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Data / Software Development

Building Real-Time Location Intelligence Apps

It has become easier, thanks to new specialized technologies designed to handle the processing, analysis and visualization of location-based data.
Mar 3rd, 2023 6:08am by
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Real-time location intelligence refers to the ability to gather, analyze and act on location-based data in real-time. Real-time location intelligence is used for a range of applications such as fleet management, smart cities, detecting threats in our airspace, smart agriculture, proximity marketing, telco network optimization, supply chain management and more.

Over the past few years, building real-time location intelligence solutions has become easier thanks to the introduction of new specialized technologies that are designed to handle the processing, analysis and visualization of location-based data.

In this article, I will demonstrate how to set up a location intelligence pipeline that is built on top of real-time data feeds from Apache Kafka. The workbook contains an end-to-end pipeline that connects to streaming data sources via Kafka, performs spatial computations to detect different events and patterns, and then streams these to an external application. All of this is done using simple SQL code without any need for complicated data engineering. You can access the workbook that I used from this link to try this out on your own.

Setup

I used Kinetica’s free developer edition to run the queries in this article. There are a few things to consider when picking a database for real-time spatial analysis.

  1. Native connectors to streaming data sources like Kafka
  2. Functional coverage: The ST_Geometry library from PostGIS is the gold standard for geospatial functions. Most spatial databases emulate this library.
  3. Spatial joins: The ability to combine multiple tables based on a spatial relationship. This is important for any type of sophisticated analysis of spatial data.
  4. Performance: Real-time applications require spatial functions to be executed on large amounts of data at high speeds.
  5. Reactivity: The system needs to automatically detect and respond to new data without any elaborate engineering on our part.
  6. Integrated capabilities: Location intelligence workloads often have niche analytical requirements such as routing and optimization using graph networks and the ability to visualize large amounts of data.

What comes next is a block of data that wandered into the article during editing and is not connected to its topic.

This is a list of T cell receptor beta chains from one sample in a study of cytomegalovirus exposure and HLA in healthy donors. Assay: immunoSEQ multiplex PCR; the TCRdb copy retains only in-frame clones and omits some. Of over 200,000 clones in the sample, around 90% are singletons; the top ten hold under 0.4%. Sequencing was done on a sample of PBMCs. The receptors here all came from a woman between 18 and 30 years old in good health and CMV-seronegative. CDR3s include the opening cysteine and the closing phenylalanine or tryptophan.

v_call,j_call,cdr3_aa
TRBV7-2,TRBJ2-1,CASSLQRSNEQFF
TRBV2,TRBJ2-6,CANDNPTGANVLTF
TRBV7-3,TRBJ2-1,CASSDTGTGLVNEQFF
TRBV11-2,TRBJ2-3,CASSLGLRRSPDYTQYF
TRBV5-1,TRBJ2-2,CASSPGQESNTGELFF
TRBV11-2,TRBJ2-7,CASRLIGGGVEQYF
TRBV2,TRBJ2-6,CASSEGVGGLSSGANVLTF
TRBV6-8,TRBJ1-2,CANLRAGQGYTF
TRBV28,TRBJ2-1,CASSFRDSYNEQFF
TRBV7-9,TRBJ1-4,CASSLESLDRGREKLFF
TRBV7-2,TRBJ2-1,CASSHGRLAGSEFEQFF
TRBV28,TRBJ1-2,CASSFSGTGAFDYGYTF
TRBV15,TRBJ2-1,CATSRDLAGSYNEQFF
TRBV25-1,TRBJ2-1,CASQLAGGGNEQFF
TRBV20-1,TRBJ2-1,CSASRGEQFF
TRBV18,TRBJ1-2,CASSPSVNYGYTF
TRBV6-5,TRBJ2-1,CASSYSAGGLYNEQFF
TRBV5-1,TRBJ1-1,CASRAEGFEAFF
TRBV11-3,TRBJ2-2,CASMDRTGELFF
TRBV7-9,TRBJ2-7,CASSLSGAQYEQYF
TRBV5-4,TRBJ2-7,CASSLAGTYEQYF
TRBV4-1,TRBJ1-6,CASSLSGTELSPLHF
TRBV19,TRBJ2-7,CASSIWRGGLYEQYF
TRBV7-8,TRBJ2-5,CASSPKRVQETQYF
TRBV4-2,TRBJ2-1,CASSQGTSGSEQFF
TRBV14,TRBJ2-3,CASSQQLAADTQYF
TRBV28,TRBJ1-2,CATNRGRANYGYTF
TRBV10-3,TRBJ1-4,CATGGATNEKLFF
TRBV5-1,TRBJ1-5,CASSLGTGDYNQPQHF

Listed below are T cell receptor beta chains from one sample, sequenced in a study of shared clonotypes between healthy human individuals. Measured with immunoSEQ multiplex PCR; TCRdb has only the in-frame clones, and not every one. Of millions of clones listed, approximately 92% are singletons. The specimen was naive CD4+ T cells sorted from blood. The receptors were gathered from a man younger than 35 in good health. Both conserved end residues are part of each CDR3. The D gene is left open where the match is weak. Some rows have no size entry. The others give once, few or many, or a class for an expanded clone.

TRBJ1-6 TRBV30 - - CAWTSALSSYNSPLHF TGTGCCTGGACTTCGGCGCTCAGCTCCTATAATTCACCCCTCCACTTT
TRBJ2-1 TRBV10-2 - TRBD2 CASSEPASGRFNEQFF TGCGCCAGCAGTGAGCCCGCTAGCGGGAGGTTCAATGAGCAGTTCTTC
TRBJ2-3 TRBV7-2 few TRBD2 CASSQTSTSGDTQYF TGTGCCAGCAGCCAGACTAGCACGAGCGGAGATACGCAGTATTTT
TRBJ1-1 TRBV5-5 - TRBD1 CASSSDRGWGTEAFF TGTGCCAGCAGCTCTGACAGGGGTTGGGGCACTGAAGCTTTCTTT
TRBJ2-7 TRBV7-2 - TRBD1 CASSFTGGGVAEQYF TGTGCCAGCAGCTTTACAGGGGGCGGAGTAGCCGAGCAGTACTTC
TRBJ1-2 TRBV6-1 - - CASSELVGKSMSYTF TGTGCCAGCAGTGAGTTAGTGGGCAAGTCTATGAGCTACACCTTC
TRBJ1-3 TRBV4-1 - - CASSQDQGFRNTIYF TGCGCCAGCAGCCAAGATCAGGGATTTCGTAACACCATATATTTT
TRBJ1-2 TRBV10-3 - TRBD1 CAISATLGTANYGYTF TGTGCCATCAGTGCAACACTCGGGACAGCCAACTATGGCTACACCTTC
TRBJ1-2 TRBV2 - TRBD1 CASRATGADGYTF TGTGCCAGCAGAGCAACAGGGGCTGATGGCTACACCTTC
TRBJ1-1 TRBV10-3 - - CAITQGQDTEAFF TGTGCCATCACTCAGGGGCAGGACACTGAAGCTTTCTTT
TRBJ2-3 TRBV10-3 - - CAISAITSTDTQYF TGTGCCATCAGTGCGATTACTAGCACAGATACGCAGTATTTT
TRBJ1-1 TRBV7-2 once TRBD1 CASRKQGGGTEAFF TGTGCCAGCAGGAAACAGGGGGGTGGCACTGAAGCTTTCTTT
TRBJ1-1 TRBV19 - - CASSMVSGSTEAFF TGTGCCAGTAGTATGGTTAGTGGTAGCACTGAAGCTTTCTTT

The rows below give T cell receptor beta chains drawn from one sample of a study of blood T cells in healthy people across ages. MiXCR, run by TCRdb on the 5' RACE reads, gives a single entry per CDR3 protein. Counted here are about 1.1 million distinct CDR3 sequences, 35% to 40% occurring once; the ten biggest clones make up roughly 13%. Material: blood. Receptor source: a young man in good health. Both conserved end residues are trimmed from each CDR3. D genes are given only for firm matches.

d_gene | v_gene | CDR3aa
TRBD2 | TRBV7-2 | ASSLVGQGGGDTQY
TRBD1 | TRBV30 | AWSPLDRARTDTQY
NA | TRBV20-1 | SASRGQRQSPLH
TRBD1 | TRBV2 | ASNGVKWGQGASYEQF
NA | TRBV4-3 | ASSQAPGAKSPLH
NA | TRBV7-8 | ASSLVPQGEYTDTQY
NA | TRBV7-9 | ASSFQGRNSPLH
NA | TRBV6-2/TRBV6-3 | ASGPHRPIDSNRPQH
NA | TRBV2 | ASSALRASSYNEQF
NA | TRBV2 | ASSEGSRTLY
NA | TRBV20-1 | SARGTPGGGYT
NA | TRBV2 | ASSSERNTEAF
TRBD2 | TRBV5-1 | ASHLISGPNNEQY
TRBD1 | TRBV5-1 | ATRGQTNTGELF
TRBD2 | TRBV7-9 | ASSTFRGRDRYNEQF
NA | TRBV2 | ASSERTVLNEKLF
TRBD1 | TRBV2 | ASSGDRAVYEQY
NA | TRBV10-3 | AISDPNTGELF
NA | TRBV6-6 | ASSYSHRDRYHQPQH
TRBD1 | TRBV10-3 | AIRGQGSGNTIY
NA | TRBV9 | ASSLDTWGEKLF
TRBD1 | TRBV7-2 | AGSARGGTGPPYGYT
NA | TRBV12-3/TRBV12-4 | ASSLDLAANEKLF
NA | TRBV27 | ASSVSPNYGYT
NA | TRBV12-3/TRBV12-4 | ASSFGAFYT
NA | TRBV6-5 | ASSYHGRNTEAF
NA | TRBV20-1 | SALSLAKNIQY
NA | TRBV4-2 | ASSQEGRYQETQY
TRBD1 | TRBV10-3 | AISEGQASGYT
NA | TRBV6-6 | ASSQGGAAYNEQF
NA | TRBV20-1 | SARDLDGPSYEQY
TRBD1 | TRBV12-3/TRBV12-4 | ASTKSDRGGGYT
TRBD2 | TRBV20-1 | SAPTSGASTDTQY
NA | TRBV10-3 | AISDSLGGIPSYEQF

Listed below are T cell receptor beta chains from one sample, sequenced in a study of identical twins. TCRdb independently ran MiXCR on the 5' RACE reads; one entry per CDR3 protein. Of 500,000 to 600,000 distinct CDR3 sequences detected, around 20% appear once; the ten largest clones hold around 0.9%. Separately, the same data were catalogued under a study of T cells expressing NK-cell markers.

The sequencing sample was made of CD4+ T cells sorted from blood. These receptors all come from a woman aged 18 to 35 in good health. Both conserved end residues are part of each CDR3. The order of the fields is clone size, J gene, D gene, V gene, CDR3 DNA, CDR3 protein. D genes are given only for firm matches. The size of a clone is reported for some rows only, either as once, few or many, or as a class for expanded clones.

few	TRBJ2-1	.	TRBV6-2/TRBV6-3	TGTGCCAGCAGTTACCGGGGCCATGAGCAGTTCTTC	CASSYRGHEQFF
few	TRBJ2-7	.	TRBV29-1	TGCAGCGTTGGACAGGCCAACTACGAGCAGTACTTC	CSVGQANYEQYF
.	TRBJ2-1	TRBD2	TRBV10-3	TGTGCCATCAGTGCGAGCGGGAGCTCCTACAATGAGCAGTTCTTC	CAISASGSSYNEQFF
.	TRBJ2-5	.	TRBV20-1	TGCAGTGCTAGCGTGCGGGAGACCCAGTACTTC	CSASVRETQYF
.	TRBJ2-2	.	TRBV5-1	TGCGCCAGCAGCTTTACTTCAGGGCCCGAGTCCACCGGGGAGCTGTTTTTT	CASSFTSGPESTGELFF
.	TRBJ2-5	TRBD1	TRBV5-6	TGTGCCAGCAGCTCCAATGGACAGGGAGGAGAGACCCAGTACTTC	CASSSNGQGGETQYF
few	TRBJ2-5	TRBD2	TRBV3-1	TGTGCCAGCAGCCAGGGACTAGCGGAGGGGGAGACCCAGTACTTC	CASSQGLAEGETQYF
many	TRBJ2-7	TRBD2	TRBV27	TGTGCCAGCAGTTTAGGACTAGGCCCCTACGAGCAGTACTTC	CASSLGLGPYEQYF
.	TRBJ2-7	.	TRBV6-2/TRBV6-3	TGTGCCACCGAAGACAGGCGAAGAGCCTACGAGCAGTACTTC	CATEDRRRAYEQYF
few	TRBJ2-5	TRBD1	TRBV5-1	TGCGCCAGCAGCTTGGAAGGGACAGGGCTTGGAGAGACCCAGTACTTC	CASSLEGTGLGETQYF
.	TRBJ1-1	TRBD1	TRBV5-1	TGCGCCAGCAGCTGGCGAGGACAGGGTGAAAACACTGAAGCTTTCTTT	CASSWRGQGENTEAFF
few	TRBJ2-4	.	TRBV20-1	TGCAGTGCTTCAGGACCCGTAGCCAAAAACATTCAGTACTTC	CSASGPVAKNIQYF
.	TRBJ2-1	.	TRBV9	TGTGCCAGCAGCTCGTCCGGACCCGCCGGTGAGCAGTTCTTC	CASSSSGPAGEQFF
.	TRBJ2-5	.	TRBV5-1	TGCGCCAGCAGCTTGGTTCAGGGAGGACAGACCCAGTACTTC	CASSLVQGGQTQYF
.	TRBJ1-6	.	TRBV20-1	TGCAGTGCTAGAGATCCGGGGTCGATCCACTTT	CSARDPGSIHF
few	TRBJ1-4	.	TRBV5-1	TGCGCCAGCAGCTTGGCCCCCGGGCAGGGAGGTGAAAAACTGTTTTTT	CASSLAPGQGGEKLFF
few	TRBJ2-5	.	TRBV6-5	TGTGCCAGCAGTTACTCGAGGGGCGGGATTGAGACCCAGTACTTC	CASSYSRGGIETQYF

7. Stream data out: The final piece of the pipeline is the ability to stream data out of an analytical database into external systems.

See the last section of this article for more information on how to try the queries here on your own.

Data

We will use the following data for this demo.

  1. A stream of GPS coordinates that record the movement of seven trucks in Washington, D.C. The data is being streamed in via a Kafka topic.
  2. A set of polygons that outline different landmarks in D.C.
  3. A stream of taxi trips that are occurring in New York City (a few hundred per second)

All the data feeds are preconfigured so you don’t have to do any setup to replicate the queries here on your own. The maps below are a visual representation of the data.

 

Figure A: trucks in Washington, D.C.

Figure B: fences around landmarks in Washington, D.C.

Figure C: NYC taxi pickup points

Let’s dive into a few common analytical tasks that underpin location intelligence.

Spatial Filtering

A spatial filter is used to identify a subset of records from a table that meet some criteria based on a specific spatial query.

Let’s start with a really simple query to kick things off. The query below, identifies all the “fences” — the outlines around landmarks that have an area greater than 0.5 km2 (500,000 m2).


This is a pretty easy query to implement in any database that supports spatial operations since it is filtering from a small table. Now let’s explore a few use cases that are harder to implement in real time.

Spatial Join of Streaming Locations with the Fences Table

Spatial joins combine two different tables using a spatial relationship. They are used to answer questions such as “which areas overlap,” “where do the boundaries occur” and “what is the area covered by a certain feature.” Spatial joins are typically computationally expensive to perform, especially on larger data.

The query below performs an inner join between the recent_locations table and the dc_fences table that outlines landmarks in D.C. based on the following criteria: Find all records where a truck came within 200 meters of a landmark in D.C.


Everything looks similar to PostGIS but …

This query looks remarkably similar to any query that you would see in PostGIS or any other spatial database that uses ST_Geometry. The key difference, however, is the use of the materialized view that is set to refresh on change. This means that the query will be updated in real time as new records with truck location hit the Kafka topic.

With this change, the database will constantly monitor and maintain the join view (vehicle_fence_join) to reflect the most up-to-date version of truck locations. Or in other words, if there is a new truck location that is close to a landmark, it will be automatically reflected in the join view.

Take It up a Notch with a Time Filter